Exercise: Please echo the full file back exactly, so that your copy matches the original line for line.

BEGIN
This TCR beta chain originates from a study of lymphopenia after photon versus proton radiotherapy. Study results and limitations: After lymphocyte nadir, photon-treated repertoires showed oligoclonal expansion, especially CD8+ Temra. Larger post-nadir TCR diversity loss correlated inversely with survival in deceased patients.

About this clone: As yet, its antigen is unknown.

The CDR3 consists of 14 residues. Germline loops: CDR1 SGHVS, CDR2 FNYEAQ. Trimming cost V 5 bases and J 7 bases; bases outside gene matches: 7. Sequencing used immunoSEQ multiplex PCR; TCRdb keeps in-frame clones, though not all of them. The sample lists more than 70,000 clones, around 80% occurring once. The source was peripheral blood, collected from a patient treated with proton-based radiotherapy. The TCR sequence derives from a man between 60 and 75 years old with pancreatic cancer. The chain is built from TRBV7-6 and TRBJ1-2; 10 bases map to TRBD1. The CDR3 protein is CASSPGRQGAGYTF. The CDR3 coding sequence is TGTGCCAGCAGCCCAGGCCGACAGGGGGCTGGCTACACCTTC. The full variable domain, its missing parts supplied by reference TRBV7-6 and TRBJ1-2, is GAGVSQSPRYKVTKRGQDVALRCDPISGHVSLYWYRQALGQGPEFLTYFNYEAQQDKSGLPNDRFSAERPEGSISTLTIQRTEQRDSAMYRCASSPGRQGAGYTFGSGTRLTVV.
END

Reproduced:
This TCR beta chain originates from a study of lymphopenia after photon versus proton radiotherapy. Study results and limitations: After lymphocyte nadir, photon-treated repertoires showed oligoclonal expansion, especially CD8+ Temra. Larger post-nadir TCR diversity loss correlated inversely with survival in deceased patients.

About this clone: As yet, its antigen is unknown.

The CDR3 consists of 14 residues. Germline loops: CDR1 SGHVS, CDR2 FNYEAQ. Trimming cost V 5 bases and J 7 bases; bases outside gene matches: 7. Sequencing used immunoSEQ multiplex PCR; TCRdb keeps in-frame clones, though not all of them. The sample lists more than 70,000 clones, around 80% occurring once. The source was peripheral blood, collected from a patient treated with proton-based radiotherapy. The TCR sequence derives from a man between 60 and 75 years old with pancreatic cancer. The chain is built from TRBV7-6 and TRBJ1-2; 10 bases map to TRBD1. The CDR3 protein is CASSPGRQGAGYTF. The CDR3 coding sequence is TGTGCCAGCAGCCCAGGCCGACAGGGGGCTGGCTACACCTTC. The full variable domain, its missing parts supplied by reference TRBV7-6 and TRBJ1-2, is GAGVSQSPRYKVTKRGQDVALRCDPISGHVSLYWYRQALGQGPEFLTYFNYEAQQDKSGLPNDRFSAERPEGSISTLTIQRTEQRDSAMYRCASSPGRQGAGYTFGSGTRLTVV.